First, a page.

I am not entirely sure how I made it work, but I’ll post here the actions I did.
(for my future self of-course).

Installation Instructions: http://www.postgresql.org/download/linux/redhat/

# install postgresql on the machine
sudo yum install postgresql-server

# fill the data directory (AKA init-db)
# REMEMBER - here it is: /var/lib/pgsql/data/
sudo postgresql-setup initdb

# Enable postgresql to be started on bootup:
# (I hope it works...)
sudo systemctl enable postgresql.service

The next steps were to run the service, login, create DB and start playing.
This was the part where I kept getting the errors describes above.

First step was to login as postgres user, which is created during installation.
You can’t start the server as sudo.
As I am (still) not a Linux expert, I had to figure out that w/o password for postgres, I’ll need to su from the root.

# Login
sudo -s
# password for root...

# switch to postgres
su - postgres

The next step was to start the service.
That was the painful issue. Although very satisfying after success.
After careful looking at the error message and some Googling, I decided to add the -D to the commands.
I didn’t try it before, as I thought it wasn’t necessary because I added PGDATA.
Eventually I am not using it.

So this is the command that worked for me:

pg_ctl start -D /var/lib/pgsql/data/

And now what…?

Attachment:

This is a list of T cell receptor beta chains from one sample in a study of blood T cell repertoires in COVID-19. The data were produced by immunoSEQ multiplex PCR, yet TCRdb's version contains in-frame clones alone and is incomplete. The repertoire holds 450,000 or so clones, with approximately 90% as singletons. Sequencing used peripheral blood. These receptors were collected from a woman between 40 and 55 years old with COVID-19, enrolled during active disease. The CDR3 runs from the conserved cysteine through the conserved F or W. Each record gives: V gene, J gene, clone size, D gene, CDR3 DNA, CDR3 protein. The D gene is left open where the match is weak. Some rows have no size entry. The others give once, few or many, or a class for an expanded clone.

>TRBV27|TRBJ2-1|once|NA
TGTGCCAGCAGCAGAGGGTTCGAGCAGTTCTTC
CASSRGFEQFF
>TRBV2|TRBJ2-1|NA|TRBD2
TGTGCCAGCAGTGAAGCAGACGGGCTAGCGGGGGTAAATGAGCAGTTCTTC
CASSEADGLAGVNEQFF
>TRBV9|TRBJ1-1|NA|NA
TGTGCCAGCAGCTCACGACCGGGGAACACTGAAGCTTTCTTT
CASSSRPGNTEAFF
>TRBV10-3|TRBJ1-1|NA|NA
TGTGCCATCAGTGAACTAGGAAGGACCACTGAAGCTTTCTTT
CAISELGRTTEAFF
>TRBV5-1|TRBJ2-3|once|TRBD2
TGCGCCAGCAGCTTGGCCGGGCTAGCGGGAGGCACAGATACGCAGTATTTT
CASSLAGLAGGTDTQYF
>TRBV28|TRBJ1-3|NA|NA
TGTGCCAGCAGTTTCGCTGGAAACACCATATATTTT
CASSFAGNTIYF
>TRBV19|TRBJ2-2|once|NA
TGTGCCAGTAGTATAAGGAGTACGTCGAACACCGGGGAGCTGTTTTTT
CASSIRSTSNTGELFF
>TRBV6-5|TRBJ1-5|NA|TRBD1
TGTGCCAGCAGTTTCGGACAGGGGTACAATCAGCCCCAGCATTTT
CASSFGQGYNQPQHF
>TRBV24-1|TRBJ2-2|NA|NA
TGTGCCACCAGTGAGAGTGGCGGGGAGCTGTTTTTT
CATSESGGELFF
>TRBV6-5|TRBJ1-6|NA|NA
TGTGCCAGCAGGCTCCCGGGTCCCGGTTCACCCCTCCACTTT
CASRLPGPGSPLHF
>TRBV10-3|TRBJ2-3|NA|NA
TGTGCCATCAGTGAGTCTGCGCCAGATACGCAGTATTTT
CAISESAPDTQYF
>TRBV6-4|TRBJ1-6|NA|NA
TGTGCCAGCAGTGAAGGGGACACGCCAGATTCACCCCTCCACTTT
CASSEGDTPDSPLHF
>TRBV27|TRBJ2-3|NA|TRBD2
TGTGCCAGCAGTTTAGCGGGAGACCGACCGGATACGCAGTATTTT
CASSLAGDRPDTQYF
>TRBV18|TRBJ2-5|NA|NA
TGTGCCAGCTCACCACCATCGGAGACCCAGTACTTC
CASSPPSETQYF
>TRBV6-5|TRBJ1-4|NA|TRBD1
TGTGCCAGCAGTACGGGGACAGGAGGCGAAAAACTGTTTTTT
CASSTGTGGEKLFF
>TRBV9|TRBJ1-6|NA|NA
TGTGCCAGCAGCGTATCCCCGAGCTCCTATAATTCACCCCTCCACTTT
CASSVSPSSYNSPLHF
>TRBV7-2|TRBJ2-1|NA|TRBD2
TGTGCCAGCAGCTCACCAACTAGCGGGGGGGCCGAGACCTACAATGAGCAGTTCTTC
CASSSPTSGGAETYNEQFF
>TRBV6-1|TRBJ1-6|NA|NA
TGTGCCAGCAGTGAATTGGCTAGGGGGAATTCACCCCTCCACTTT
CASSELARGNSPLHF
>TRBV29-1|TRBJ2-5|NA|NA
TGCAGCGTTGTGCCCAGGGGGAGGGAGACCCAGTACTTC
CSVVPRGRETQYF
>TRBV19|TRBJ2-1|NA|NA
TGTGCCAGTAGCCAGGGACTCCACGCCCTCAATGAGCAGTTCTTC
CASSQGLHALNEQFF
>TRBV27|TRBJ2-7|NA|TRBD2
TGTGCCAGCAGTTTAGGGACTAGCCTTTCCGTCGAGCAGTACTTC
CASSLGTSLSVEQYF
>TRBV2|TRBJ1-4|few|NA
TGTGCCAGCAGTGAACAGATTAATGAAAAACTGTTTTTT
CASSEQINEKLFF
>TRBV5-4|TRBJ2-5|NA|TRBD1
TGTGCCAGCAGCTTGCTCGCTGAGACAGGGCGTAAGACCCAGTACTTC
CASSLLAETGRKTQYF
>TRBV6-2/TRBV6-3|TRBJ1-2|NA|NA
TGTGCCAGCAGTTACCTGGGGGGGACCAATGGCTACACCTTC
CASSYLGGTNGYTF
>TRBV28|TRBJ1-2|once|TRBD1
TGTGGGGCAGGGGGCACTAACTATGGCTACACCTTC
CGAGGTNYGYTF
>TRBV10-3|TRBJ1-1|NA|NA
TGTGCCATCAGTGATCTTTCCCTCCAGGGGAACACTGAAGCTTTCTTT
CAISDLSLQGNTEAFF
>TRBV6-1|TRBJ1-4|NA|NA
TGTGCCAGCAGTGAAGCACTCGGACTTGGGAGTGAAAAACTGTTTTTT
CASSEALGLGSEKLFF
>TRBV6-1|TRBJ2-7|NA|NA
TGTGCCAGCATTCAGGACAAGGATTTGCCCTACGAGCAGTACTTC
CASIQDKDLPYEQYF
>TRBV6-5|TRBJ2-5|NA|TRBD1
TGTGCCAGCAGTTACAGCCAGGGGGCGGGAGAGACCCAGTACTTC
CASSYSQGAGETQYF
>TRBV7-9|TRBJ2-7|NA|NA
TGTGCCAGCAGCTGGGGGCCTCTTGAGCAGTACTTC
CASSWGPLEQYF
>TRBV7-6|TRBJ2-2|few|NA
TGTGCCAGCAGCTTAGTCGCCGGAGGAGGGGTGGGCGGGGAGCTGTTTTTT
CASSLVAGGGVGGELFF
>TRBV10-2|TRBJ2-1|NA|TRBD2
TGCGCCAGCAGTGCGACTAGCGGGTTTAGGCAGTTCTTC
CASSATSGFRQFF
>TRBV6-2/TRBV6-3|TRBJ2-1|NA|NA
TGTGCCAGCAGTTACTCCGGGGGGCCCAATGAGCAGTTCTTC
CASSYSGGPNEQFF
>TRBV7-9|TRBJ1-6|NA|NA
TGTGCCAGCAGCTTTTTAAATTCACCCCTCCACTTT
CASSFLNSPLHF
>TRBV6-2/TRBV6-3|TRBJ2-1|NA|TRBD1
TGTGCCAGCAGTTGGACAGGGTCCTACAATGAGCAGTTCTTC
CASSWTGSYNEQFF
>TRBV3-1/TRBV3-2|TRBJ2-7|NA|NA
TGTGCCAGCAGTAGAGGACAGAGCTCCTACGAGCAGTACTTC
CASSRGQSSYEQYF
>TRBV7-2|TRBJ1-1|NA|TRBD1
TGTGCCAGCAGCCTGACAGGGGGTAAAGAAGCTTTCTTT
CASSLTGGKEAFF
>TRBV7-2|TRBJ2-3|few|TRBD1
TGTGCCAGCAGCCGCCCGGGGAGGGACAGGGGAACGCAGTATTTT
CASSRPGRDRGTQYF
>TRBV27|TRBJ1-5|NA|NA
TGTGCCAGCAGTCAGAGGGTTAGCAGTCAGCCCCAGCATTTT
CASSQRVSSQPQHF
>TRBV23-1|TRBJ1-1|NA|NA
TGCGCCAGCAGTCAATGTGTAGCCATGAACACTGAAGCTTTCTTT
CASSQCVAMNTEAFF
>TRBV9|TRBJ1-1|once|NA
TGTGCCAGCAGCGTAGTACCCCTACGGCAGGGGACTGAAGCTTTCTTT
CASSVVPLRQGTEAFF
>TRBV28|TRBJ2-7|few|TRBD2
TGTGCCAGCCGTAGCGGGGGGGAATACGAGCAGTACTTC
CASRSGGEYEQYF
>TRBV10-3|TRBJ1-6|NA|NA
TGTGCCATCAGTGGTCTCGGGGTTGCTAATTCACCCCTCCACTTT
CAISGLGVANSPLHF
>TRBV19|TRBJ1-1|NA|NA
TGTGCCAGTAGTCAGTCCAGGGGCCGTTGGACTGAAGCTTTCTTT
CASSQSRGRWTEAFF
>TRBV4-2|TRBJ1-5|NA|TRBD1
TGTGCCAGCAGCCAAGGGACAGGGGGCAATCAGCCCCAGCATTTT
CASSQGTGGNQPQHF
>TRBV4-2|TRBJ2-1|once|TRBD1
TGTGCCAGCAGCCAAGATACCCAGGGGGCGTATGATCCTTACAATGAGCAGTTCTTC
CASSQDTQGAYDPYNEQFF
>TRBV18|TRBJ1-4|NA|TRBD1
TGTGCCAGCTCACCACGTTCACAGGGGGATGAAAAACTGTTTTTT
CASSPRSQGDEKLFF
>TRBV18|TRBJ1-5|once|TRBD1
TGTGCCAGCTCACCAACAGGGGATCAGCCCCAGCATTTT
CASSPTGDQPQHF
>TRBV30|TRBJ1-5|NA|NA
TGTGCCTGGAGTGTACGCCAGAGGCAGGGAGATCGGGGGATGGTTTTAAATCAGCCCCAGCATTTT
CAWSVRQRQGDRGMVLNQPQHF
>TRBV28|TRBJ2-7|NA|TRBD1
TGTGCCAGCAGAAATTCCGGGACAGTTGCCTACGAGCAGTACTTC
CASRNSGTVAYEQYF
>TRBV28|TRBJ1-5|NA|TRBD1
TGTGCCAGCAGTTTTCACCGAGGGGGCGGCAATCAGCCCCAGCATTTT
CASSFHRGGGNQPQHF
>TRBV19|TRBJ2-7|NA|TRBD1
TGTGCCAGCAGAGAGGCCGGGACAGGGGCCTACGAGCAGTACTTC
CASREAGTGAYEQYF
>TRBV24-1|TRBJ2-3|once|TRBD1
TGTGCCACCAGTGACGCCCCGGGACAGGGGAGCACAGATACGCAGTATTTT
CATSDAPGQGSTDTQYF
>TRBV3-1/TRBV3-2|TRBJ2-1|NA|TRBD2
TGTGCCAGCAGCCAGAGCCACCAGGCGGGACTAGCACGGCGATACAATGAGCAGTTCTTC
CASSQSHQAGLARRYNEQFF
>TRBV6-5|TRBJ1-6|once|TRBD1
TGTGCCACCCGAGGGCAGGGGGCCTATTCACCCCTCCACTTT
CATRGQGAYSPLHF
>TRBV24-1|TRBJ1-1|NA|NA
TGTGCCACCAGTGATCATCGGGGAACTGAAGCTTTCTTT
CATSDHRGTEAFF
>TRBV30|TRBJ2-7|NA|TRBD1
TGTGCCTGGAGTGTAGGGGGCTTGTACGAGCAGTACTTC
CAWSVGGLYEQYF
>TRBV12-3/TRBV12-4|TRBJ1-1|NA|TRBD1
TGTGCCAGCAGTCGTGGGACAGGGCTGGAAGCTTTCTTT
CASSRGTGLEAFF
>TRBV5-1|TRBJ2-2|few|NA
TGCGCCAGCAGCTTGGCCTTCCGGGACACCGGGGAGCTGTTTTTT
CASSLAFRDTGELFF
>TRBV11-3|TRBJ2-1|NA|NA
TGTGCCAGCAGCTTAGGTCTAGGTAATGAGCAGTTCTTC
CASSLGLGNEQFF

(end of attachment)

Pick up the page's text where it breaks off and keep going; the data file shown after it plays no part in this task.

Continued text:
In my first attempts, whenever I tried to run a PG command (psql, createdb), I got the annoying error described above.
But now it worked !

As postgres user, I ran psql and I was logged in.
After that I could start working on the book.

Some Tips

  • Don’t forget to add semi-colon at the end of the commands 🙂
  • create extension tablefunc;
    create extension dict_xsyn;
    create extension fuzzystrmatch;
    create extension pg_trgm;
    create extension cube;
    
  • I didn’t have to modify any configuration file (I.e. pg_hba.conf).
  • README file /usr/share/doc/postgresql/README.rpm-dist
  • co

    Disclaimer
    This post was made out of notes that I wrote to myself during the hard installation.
    I am sure this is not the best (or maybe it is?)

    In the following posts I will share the reading progress of the book.

    I added a GitHub project with code I’m writing while reading the book.
    https://github.com/eyalgo/seven-dbs-in-seven-weeks

    (EDIT – I wrote this post at 2 AM, so I hoope there aren’t any major mistakes)

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    Installing Fedora and Solving a Wifi Issue

    I am writing this post as a future reminder for myself.

    I decided to install a Linux OS on an old laptop. And I didn’t want a Debian system (I am using Ubuntu at the office). So I went to Fedora. I just want to get my hands more dirty on Linux.

    For installation I used Linux Live USB Creator

    I picked up the latest Fedora installation (V. 20 with KDE) and installed it in my USB.

    After that I rebooted my laptop with the USB and installed the OS. Really simple I must say.

    The problem now was that the OS could not see the wireless card.

    The laptop is Dell Inspiron. The wifi card is Broadcom.

    In order to check which wifi card run either one of:

    • lspci
    • lspci | grep -i Network

    So here’s what I needed to do:

    1. Install Fusion RPM, free and nonfree from http://rpmfusion.org/Configuration
    2. Run the following command su -c ‘yum install broadcom-wl’
    3. Reboot

    And I had Fedora KDE V20 with Wifi !

    A small note about centOS, I tried install it before but just could not fix the Wifi issue.